The three cases proceeded to make their way through the litigation process in the U.S. District Court for the Middle District of Florida, a federal court in the humid-and-swampy Tampa, with Maldonado-Passage and the other defendants denying Baskin’s claims and fighting back by way of a host affirmative defenses. In all of the cases, the defendants argued that Baskin’s claims should be barred by the doctrine of unclean hands; they were essentially arguing that Baskin had acted “unethically in relation to the subject of the lawsuit” and thus, should be prevented from reaping any wins in the cases.

In response to Baskin’s trademark infringement claims, the defendants argued that BCR lacks valid rights in the “Big Cat Rescue” mark because it is “a generic term without the capacity to function as a source identifier or achieve secondary meaning,” and “is merely descriptive and cannot be protected because [BCR] has not demonstrated that the mark has acquired secondary meaning or distinctiveness.” 

In addition to lodging defenses to Baskin’s suits, the defendants set forth claims of their own, seeking “damages exceeding $15,000,” among other remedies in connection with BCR’s alleged acts of “libel, slander, and tortious interference with a business relationship.” According to the defendants, BCR made more than 50 allegedly “false statements” about them, including that “Schreibvogel is involved in a ‘dangerous, deadly business,’” that “Schreibvogel operates ‘puppy mills’ whereby [he] ‘churns out dangerous carnivores,’” and that the “animals cared for and sheltered [by the defendants] endure a ‘poor quality of life and lack of care,’” among others. Such statements “were published to third persons, including entities for which [the defendants] had existing business relationships as well as to potential customers,” they argued.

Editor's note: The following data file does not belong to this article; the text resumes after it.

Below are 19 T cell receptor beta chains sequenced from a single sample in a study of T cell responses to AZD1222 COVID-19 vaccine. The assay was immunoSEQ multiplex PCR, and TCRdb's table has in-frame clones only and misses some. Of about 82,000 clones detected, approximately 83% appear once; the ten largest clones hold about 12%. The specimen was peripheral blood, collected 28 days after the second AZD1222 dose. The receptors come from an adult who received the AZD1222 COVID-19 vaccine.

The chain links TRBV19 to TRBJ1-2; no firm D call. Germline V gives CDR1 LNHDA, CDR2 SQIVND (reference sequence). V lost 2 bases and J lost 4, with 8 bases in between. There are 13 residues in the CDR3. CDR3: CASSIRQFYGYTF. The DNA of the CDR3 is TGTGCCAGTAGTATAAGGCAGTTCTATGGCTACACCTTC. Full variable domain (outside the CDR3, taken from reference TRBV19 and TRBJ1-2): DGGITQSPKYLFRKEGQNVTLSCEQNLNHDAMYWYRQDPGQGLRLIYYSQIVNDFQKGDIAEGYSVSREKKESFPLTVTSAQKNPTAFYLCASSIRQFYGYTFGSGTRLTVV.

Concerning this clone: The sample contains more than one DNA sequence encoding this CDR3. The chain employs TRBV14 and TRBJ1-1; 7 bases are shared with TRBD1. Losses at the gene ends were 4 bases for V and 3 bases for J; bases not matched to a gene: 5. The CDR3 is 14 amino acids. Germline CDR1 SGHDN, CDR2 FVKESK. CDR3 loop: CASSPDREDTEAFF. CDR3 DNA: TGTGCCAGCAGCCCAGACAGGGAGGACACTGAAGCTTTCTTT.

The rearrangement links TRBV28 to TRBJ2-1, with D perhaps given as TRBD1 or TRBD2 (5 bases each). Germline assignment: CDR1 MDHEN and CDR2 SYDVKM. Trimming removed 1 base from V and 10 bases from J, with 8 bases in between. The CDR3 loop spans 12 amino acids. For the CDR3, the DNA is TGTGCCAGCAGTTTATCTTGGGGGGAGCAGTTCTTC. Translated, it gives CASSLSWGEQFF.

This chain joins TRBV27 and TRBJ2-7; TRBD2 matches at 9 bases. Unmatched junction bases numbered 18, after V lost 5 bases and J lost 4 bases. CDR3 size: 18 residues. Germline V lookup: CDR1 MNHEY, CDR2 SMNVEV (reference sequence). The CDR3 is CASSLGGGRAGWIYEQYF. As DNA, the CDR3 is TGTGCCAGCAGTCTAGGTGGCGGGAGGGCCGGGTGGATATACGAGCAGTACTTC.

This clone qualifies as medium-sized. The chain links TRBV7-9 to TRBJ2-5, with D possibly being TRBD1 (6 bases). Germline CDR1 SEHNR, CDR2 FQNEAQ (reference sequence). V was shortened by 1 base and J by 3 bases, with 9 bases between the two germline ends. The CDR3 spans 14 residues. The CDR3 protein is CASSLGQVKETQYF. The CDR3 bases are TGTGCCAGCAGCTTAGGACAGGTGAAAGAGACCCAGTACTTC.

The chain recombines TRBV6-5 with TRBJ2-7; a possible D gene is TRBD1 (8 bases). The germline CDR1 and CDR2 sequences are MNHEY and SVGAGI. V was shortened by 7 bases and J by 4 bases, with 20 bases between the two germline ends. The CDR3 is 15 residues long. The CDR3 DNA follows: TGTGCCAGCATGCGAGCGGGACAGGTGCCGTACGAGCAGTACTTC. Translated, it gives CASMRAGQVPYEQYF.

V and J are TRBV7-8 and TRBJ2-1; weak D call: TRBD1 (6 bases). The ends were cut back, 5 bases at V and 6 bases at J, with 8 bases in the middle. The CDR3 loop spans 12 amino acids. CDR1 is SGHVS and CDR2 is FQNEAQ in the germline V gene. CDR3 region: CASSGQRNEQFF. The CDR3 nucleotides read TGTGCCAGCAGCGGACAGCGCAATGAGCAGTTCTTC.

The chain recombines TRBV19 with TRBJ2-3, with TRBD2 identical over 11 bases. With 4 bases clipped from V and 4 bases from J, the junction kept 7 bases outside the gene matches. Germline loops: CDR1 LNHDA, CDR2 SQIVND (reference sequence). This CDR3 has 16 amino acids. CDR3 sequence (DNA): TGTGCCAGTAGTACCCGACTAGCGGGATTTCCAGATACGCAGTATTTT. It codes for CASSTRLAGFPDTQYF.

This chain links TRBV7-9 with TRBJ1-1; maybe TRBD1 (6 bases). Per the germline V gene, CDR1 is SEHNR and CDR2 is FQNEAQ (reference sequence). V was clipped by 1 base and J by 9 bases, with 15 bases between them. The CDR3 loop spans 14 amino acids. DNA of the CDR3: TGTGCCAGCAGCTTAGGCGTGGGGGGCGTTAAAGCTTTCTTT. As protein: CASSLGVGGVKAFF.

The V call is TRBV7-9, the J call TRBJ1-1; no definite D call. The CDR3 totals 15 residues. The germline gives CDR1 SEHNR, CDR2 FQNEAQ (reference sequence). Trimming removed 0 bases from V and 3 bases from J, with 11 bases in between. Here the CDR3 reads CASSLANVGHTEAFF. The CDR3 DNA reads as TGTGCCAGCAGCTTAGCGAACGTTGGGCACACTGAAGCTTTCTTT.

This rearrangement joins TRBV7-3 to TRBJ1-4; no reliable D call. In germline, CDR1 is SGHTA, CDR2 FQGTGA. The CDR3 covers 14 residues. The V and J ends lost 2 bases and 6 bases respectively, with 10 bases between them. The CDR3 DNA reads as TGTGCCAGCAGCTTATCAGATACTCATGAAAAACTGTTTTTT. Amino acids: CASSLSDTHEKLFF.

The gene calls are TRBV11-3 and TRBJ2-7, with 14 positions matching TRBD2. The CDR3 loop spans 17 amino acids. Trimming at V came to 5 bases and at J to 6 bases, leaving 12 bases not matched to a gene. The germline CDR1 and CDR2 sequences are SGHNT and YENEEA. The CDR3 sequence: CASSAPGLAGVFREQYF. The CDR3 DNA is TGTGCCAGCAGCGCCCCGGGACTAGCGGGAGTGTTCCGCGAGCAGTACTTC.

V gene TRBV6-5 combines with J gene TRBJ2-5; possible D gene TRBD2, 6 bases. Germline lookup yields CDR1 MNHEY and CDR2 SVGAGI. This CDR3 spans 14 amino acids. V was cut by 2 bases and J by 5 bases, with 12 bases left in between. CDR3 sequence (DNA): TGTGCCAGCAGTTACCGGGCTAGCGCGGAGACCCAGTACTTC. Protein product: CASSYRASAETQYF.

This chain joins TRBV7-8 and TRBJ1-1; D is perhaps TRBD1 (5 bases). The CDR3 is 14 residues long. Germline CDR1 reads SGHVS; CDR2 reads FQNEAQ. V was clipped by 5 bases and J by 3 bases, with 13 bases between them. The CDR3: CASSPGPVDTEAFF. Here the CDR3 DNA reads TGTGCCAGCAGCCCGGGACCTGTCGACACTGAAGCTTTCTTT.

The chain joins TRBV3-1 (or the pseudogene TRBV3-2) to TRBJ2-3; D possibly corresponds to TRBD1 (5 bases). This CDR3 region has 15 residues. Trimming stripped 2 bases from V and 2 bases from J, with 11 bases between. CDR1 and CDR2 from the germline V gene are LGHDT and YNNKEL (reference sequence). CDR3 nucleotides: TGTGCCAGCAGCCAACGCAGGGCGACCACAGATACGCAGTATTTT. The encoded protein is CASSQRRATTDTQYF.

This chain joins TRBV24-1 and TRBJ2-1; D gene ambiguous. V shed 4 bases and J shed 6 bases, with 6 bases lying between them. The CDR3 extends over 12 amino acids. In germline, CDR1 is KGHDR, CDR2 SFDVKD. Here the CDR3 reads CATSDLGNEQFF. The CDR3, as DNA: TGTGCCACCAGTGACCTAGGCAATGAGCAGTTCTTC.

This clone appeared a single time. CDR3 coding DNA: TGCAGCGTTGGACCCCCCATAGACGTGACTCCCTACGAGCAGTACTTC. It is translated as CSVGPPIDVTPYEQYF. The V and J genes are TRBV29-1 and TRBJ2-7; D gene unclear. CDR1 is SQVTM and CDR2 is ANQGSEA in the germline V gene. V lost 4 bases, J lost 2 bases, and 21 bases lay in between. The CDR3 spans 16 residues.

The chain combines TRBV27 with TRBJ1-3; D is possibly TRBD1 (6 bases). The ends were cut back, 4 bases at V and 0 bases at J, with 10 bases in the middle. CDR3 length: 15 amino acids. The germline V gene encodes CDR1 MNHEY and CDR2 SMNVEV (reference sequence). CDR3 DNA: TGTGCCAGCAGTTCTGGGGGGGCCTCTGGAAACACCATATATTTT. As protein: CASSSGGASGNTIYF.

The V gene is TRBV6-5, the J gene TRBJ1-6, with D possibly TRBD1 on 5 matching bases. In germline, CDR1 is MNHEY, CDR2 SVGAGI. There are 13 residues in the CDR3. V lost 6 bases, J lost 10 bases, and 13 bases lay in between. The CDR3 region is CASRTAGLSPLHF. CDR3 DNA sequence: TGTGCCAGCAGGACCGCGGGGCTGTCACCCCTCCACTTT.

Fast forward to Friday, February 8, 2013, just over two years after BCR filed its first suit, and within a week, all three of the cases were brought to a close. In the two copyright infringement cases that BCR lodged against Maldonado-Passage and co., the court sided with BCR, and mandated that the defendants permanently refrain from “committing any other act which infringes upon BCR’s copyrights,” and ordered them to pay a total of $75,000 in damages in connection with their infringement.

As for the first case that BCR filed, the trademark infringement matter that served to formally initiate the parties’ legal feud, in a final judgment and permanent injunction dated February 11, the court similarly required that the defendants cease all infringement activity and also refrain from engaging in “any act of unfair competition or deceptive trade practice.” More than that, the court ordered the defendants to pay up $953,000 in compensatory damages and attorney’s fees, while also putting an end to their counterclaims against BCR in furtherance of the plaintiffs’ motion for summary judgment. 

While the parties’ intellectual property cases may have been put to bed in early 2013, it would ultimately be revealed that the worst was yet to come just a few years later when Maldonado-Passage hired hit men to try to kill Baskin not once but twice in furtherance of their rivalry, one that, according to Netflix, demonstrates that “the only thing more dangerous than a big cat is its owner.”